'Newsweek' rebirth equals fewer but more in-depth placement opportunities

The May 25 issue of Newsweek marks the magazine's rebirth in both content and strategy.

The May 25 issue of Newsweek marks the magazine's rebirth in both content and strategy. It includes a heightened focus on analysis, less space for news recaps, and a new layout. Its business model is also revamped, with plans for cutting guaranteed circulation from 2.6 million to 1.5 million by next January and raising subscription and newsstand rates. For the subjects of articles, the changes mean more thorough examinations in the magazine, stories with a longer lifespan online, and a more targeted audience.


“Although it's important that we're Newsweek, and the title suggests we're looking at the news of the week, we need to be of the news, not imprisoned by the news,” says Mark Miller, the magazine's editorial director. He adds that photography and graphics will also play a bigger role in storytelling.


“We're being creative with the ways to treat issues,” he adds. “There are a number of ways to look at stories – short-form stories, photos, [and] graphics.”


Therefore, PR pros will have to further analyze their pitches to Newsweek, Miller says.


“Sending us an idea about a potential expert is probably not that helpful,” he notes. “We're looking for ideas that are more fully formed,” such as an argument on a topic or how a new product addresses a larger issue.


“We need people to think more creatively about how to tell stories,” he says.


Bill Zucker, MD of the media practice at Burson-Marsteller, says an emphasis on analysis could mean fewer Newsweek placements for clients, but a more in-depth look when they do come through.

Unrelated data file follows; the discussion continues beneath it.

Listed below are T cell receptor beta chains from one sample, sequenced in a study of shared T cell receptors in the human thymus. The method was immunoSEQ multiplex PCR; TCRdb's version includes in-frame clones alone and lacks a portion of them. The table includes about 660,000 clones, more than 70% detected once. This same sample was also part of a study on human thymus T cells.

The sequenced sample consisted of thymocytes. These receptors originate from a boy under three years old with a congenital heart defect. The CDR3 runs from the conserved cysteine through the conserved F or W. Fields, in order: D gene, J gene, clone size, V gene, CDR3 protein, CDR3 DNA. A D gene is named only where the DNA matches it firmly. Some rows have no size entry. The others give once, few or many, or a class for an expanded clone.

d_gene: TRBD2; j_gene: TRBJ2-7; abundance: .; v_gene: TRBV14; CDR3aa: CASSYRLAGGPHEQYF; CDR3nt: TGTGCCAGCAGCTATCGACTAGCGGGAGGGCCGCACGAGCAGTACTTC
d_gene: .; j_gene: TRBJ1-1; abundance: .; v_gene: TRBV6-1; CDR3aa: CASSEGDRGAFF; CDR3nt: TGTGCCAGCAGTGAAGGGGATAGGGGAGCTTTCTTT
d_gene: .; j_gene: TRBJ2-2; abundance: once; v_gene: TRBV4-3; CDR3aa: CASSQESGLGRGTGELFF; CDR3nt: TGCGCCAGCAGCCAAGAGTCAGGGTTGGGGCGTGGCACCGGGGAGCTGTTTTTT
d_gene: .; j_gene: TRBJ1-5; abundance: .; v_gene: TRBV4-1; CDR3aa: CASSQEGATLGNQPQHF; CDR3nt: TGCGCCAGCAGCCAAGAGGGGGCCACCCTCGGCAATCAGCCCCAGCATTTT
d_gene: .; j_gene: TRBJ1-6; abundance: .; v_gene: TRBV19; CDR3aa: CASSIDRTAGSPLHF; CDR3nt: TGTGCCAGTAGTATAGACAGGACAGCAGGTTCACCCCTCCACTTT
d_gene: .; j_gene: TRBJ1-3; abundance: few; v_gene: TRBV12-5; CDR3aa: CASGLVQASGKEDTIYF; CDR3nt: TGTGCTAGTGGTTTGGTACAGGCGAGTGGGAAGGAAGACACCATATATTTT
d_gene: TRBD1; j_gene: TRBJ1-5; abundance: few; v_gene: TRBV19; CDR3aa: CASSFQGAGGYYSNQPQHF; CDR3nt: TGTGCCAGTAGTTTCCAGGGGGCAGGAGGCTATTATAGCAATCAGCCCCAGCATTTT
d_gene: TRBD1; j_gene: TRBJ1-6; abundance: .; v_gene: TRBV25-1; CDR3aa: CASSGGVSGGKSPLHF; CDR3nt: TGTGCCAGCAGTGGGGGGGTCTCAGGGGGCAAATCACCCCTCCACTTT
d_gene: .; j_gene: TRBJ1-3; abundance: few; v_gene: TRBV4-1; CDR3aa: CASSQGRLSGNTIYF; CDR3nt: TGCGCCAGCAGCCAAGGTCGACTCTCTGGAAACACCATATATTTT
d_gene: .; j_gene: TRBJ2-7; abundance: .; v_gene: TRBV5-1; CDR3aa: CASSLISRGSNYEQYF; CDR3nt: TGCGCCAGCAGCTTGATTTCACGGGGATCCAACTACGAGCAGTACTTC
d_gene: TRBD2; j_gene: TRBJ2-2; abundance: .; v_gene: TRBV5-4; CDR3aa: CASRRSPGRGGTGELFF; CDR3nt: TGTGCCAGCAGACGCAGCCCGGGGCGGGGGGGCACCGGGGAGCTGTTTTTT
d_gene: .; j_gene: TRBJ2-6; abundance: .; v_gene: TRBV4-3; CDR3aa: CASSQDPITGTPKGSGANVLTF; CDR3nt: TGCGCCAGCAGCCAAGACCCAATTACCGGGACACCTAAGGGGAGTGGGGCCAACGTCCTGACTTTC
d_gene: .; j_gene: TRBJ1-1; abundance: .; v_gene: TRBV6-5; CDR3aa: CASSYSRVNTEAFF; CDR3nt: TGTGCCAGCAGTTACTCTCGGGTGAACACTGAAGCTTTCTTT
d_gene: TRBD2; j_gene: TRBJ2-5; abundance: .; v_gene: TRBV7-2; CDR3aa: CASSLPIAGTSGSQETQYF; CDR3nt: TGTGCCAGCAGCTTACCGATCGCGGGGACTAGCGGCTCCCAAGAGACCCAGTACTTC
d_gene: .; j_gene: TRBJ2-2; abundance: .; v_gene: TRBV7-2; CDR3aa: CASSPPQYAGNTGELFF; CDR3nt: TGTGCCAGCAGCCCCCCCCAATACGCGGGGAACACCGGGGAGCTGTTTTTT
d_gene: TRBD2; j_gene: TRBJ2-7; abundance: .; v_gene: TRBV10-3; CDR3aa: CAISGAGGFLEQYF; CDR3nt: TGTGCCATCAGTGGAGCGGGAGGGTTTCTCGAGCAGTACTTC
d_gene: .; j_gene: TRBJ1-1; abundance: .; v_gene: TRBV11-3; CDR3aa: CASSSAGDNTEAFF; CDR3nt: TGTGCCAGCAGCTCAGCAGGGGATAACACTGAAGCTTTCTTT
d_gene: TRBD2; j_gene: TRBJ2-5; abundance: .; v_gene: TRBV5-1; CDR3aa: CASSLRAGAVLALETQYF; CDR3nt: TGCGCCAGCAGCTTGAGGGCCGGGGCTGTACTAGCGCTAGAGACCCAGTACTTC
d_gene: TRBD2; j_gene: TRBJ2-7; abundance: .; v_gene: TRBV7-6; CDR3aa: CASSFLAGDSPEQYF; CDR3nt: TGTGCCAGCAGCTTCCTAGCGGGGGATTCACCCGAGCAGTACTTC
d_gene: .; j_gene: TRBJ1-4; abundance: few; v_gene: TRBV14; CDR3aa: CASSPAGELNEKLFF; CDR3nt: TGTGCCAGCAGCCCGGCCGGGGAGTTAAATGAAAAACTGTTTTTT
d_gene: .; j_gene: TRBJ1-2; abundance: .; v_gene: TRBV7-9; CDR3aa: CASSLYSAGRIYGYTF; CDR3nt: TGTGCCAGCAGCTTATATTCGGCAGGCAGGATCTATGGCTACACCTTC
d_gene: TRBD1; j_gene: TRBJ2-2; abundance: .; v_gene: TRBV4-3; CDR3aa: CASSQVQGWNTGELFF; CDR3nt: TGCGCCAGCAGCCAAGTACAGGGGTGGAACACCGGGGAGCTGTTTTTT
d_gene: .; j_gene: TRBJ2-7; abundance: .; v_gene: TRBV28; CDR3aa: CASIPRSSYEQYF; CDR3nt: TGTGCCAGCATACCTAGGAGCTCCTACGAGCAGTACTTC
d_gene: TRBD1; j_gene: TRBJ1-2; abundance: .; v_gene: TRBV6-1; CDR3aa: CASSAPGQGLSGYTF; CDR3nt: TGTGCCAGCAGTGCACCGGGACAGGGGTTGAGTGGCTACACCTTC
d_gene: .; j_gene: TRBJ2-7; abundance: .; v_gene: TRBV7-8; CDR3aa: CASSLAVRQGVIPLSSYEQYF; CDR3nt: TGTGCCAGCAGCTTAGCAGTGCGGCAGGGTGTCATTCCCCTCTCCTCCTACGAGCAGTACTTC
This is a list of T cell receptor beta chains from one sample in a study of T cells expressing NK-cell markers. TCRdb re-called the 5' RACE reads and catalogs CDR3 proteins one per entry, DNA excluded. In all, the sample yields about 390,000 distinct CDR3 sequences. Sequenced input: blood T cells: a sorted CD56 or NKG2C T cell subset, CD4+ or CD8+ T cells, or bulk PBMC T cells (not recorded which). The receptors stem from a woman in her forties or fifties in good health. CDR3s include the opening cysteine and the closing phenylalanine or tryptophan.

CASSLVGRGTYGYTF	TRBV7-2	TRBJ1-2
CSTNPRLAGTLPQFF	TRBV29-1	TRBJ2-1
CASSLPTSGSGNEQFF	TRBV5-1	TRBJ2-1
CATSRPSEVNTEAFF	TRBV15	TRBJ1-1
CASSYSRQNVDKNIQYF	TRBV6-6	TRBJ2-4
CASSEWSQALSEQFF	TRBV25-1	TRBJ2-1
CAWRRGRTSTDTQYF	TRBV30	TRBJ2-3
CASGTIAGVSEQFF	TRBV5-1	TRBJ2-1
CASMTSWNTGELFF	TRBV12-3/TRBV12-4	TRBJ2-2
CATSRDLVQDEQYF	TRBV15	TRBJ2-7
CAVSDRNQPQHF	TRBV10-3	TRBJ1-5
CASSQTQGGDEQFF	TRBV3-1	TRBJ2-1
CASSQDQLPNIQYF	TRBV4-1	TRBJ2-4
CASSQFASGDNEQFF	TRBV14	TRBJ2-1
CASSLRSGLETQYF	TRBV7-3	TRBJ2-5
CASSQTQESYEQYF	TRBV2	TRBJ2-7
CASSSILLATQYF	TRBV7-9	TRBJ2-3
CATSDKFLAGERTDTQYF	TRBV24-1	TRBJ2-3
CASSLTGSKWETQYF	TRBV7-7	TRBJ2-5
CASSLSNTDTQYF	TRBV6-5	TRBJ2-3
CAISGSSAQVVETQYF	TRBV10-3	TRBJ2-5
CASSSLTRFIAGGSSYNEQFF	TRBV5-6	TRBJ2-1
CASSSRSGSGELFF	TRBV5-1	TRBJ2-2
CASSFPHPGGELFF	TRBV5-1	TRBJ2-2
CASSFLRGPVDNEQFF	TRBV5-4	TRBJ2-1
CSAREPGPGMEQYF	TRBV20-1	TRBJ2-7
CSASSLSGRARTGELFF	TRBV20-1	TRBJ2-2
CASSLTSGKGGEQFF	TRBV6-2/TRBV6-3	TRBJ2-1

“It should be an opportunity to [get] a story that, in the end, will be a high-quality story with a lot of opportunity to deliver a message,” he says.


Newsweek.com also underwent a facelift on May 15. It now features aggregated content from other outlets. There are also highlighted comments and questions from readers both on the site and a Newsweek Twitter feed. Zucker notes these more interactive components could give a client's story legs.


“The strategy that we put together for a story and delivering a client's message won't end when the magazine hits the newsstands,” he says. “There's more opportunity to leverage a client's story online.”


Kathleen Deveny, assistant managing editor at the magazine, explains in a May 18 issue article that the smaller audience will whittle the Newsweek circulation down to a “more devoted, slightly more affluent audience.” Some PR pros deem the smaller circulation an asset.


“It's on some level micro-marketing,” says Nick Ragone, SVP at Ketchum. “The world we live in is a more diffused media world. For the right brands, it's going to be more targeted and right for them.”

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